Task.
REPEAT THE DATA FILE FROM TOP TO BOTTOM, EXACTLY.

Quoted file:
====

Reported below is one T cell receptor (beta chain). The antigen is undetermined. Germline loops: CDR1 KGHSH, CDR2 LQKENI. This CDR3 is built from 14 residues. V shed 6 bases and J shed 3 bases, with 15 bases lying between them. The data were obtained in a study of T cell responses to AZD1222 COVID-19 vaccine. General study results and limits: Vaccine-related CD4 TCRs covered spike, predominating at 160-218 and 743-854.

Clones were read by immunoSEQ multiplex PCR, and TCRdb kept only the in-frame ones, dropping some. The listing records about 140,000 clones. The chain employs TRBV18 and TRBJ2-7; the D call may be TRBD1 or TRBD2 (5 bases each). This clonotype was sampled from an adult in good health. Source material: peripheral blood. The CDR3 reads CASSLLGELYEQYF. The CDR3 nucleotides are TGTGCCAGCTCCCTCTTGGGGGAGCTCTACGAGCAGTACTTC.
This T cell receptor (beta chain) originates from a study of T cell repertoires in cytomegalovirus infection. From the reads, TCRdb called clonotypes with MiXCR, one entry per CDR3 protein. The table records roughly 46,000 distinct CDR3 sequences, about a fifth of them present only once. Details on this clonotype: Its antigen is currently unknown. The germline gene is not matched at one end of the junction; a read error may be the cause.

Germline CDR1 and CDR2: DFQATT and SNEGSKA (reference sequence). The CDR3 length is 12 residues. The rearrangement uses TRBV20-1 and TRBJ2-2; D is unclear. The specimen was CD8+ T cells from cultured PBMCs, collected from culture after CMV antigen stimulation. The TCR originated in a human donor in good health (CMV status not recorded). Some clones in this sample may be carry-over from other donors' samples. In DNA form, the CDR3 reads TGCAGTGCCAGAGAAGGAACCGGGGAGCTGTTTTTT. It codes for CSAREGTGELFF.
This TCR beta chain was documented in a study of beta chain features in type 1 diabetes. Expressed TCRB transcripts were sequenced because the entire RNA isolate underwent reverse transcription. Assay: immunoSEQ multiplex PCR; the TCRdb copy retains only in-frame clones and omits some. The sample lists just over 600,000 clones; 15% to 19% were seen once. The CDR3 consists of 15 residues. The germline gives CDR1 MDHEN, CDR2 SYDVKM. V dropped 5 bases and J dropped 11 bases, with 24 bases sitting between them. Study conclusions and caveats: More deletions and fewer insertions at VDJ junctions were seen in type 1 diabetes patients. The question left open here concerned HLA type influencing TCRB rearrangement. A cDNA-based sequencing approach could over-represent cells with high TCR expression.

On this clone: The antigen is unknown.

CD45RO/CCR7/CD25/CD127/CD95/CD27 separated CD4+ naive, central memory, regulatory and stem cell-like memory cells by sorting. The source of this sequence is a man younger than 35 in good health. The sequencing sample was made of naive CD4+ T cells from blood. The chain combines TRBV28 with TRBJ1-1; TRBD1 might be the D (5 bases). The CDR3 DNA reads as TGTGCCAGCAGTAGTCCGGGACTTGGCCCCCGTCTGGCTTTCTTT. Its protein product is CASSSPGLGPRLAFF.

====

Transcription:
Reported below is one T cell receptor (beta chain). The antigen is undetermined. Germline loops: CDR1 KGHSH, CDR2 LQKENI. This CDR3 is built from 14 residues. V shed 6 bases and J shed 3 bases, with 15 bases lying between them. The data were obtained in a study of T cell responses to AZD1222 COVID-19 vaccine. General study results and limits: Vaccine-related CD4 TCRs covered spike, predominating at 160-218 and 743-854.

Clones were read by immunoSEQ multiplex PCR, and TCRdb kept only the in-frame ones, dropping some. The listing records about 140,000 clones. The chain employs TRBV18 and TRBJ2-7; the D call may be TRBD1 or TRBD2 (5 bases each). This clonotype was sampled from an adult in good health. Source material: peripheral blood. The CDR3 reads CASSLLGELYEQYF. The CDR3 nucleotides are TGTGCCAGCTCCCTCTTGGGGGAGCTCTACGAGCAGTACTTC.
This T cell receptor (beta chain) originates from a study of T cell repertoires in cytomegalovirus infection. From the reads, TCRdb called clonotypes with MiXCR, one entry per CDR3 protein. The table records roughly 46,000 distinct CDR3 sequences, about a fifth of them present only once. Details on this clonotype: Its antigen is currently unknown. The germline gene is not matched at one end of the junction; a read error may be the cause.

Germline CDR1 and CDR2: DFQATT and SNEGSKA (reference sequence). The CDR3 length is 12 residues. The rearrangement uses TRBV20-1 and TRBJ2-2; D is unclear. The specimen was CD8+ T cells from cultured PBMCs, collected from culture after CMV antigen stimulation. The TCR originated in a human donor in good health (CMV status not recorded). Some clones in this sample may be carry-over from other donors' samples. In DNA form, the CDR3 reads TGCAGTGCCAGAGAAGGAACCGGGGAGCTGTTTTTT. It codes for CSAREGTGELFF.
This TCR beta chain was documented in a study of beta chain features in type 1 diabetes. Expressed TCRB transcripts were sequenced because the entire RNA isolate underwent reverse transcription. Assay: immunoSEQ multiplex PCR; the TCRdb copy retains only in-frame clones and omits some. The sample lists just over 600,000 clones; 15% to 19% were seen once. The CDR3 consists of 15 residues. The germline gives CDR1 MDHEN, CDR2 SYDVKM. V dropped 5 bases and J dropped 11 bases, with 24 bases sitting between them. Study conclusions and caveats: More deletions and fewer insertions at VDJ junctions were seen in type 1 diabetes patients. The question left open here concerned HLA type influencing TCRB rearrangement. A cDNA-based sequencing approach could over-represent cells with high TCR expression.

On this clone: The antigen is unknown.

CD45RO/CCR7/CD25/CD127/CD95/CD27 separated CD4+ naive, central memory, regulatory and stem cell-like memory cells by sorting. The source of this sequence is a man younger than 35 in good health. The sequencing sample was made of naive CD4+ T cells from blood. The chain combines TRBV28 with TRBJ1-1; TRBD1 might be the D (5 bases). The CDR3 DNA reads as TGTGCCAGCAGTAGTCCGGGACTTGGCCCCCGTCTGGCTTTCTTT. Its protein product is CASSSPGLGPRLAFF.